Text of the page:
Deferral Program for Illegal Aliens Driving without Licenses in Orange and Chatham Counties

The News and Observer Reports that:

The Orange-Chatham district attorney’s office is giving some drivers a second chance if they are caught without a license in the two counties.

The new policy responds to a state law that bars illegal and undocumented immigrants from getting a driver’s license. Advocates say many unlicensed immigrants risk driving to take their children to school, go to work or be involved in the community. …

The policy helps a limited number of drivers keep an otherwise clean criminal and driving record, said Orange-Chatham District Attorney Jim Woodall, who drafted the policy with help from law enforcement and immigrant advocates.

The change lets them get the charge dismissed if they provide an ID and pay to take a safe driving class, a civics and law enforcement education class, and an elective course, such as a primer on family or immigration law. …

“They’re good, responsible residents, they’re not in trouble, they’re working, but they’ve got this problem. They can’t get a driver’s license, there’s no way out of this for them,” Woodall said. “And we’re trying to get them some driver’s education, because virtually none of the people we’re talking about have ever been given any type of driver’s education.” …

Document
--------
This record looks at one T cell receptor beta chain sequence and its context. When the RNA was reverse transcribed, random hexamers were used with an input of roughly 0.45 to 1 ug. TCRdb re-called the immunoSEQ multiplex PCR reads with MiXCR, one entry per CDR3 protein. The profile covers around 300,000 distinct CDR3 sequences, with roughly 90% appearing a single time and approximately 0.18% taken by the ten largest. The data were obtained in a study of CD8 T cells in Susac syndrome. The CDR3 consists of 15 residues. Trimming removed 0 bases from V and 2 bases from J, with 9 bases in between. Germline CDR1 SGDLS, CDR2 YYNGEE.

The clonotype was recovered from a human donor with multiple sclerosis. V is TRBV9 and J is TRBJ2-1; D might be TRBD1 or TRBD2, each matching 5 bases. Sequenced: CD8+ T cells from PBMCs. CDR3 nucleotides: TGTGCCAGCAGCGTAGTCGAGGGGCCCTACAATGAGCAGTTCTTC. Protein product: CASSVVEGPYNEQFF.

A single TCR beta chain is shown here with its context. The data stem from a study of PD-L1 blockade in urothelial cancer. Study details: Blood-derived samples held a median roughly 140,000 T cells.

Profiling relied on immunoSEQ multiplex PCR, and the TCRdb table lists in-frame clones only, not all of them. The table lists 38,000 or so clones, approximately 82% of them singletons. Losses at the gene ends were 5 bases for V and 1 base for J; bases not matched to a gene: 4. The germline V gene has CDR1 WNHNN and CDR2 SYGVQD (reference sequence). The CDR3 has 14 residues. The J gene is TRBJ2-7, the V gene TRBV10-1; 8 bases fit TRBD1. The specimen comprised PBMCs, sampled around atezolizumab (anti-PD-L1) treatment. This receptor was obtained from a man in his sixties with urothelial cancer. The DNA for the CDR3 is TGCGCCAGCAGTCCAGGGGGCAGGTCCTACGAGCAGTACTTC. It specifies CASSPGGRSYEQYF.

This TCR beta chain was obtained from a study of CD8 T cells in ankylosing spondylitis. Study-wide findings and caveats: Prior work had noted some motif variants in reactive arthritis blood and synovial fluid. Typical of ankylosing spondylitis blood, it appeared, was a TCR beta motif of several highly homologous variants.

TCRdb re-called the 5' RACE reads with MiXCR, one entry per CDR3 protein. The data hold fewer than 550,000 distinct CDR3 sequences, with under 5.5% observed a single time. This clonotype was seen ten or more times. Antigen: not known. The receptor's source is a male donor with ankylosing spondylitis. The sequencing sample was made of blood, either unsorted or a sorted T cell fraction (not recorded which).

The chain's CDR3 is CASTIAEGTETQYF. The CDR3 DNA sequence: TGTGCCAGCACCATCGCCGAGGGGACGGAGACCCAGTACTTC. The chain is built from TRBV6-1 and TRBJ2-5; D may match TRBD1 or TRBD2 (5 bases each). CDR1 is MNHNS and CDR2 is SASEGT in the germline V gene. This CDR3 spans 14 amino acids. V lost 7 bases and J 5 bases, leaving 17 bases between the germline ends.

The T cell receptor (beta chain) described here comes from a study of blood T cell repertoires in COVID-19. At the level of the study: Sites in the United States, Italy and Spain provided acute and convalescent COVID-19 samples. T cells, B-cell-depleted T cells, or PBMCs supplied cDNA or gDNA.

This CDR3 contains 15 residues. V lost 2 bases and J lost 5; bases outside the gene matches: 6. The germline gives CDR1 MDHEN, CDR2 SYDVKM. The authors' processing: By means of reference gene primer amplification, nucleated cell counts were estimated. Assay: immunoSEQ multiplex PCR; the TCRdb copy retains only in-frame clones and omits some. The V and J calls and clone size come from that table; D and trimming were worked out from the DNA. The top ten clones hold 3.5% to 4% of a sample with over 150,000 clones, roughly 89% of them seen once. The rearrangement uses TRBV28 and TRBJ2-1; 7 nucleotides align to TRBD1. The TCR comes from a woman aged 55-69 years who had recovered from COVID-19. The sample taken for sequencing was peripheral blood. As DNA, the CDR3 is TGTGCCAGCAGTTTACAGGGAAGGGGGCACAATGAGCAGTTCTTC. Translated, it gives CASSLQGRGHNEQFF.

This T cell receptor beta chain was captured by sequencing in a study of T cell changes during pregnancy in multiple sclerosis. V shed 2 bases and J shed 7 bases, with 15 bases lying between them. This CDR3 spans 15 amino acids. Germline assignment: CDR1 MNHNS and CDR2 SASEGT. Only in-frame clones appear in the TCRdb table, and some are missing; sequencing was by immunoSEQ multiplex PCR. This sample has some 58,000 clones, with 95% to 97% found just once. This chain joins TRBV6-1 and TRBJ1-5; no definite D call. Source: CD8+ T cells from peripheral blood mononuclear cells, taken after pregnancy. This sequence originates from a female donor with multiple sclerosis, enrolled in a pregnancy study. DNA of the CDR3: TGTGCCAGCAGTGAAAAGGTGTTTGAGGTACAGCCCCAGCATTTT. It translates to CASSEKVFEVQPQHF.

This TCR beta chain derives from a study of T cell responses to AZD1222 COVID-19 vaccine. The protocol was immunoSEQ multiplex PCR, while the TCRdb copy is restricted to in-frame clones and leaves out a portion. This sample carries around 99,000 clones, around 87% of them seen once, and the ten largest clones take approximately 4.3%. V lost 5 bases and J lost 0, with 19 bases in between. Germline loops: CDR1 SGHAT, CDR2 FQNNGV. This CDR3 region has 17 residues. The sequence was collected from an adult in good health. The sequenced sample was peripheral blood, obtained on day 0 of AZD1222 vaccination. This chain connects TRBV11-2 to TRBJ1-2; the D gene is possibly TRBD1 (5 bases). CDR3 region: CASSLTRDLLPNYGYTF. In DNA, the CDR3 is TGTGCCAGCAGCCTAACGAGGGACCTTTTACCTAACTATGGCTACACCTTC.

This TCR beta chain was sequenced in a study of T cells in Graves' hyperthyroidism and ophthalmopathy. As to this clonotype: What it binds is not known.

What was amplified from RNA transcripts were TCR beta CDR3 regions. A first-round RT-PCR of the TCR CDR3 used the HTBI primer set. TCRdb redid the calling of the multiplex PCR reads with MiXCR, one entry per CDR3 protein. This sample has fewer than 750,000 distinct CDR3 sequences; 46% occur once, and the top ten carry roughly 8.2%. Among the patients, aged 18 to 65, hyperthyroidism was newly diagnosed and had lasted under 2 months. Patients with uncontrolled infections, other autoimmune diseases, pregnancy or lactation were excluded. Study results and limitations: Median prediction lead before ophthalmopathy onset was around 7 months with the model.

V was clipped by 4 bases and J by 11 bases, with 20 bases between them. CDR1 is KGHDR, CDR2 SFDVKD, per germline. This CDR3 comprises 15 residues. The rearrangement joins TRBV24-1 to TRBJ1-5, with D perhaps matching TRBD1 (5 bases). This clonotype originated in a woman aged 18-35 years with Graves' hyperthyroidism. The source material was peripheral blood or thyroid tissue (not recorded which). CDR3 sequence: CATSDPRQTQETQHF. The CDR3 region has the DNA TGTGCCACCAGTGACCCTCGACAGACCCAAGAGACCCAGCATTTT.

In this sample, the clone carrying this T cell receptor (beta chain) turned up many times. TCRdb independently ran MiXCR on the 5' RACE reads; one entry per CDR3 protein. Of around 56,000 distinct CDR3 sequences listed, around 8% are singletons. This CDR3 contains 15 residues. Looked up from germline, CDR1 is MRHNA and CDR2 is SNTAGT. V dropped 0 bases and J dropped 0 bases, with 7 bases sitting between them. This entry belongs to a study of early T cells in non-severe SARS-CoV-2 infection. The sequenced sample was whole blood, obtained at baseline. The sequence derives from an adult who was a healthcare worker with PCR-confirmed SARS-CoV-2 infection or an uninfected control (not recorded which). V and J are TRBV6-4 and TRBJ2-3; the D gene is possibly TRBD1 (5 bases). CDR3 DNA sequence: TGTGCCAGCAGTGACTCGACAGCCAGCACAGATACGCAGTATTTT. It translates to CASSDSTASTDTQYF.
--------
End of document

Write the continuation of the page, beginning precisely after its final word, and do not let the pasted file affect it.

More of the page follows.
Local law enforcement agencies support the new policy, officials said. A statement from the Orange County Sheriff’s Office noted that the policy does not prevent deputies from enforcing state law.

“I want to send a message to that community that you are a part of our community,” Woodall said. “You may be undocumented, but sometimes we need your help, sometimes you’re going to need our help, and I’m willing to try to do my part … to promote some goodwill and trust here.” …

The move comes as the federal government considers withholding law enforcement grants from departments that don’t cooperate with immigration enforcement. While conservative groups have called Chapel Hill, Carrboro and Durham “sanctuary cities” – locales that protect people who are in the country illegally – none have policies that violate state or federal law. …

Attorneys and others told him the people his office wants to help aren’t the focus of federal conversations, Woodall said.

“These are not criminals. These are average everyday citizens. They are not going to be deported through any policy that anybody’s talked about,” he said. “They’re going to be here for years and years. We have to work with them.”

Jon Guze / Director of Legal Studies

Jon Guze is the Director of Legal Studies at the John Locke Foundation. Before joining the John Locke Foundation, Jon practiced law in Durham, North Carolina for over twent...

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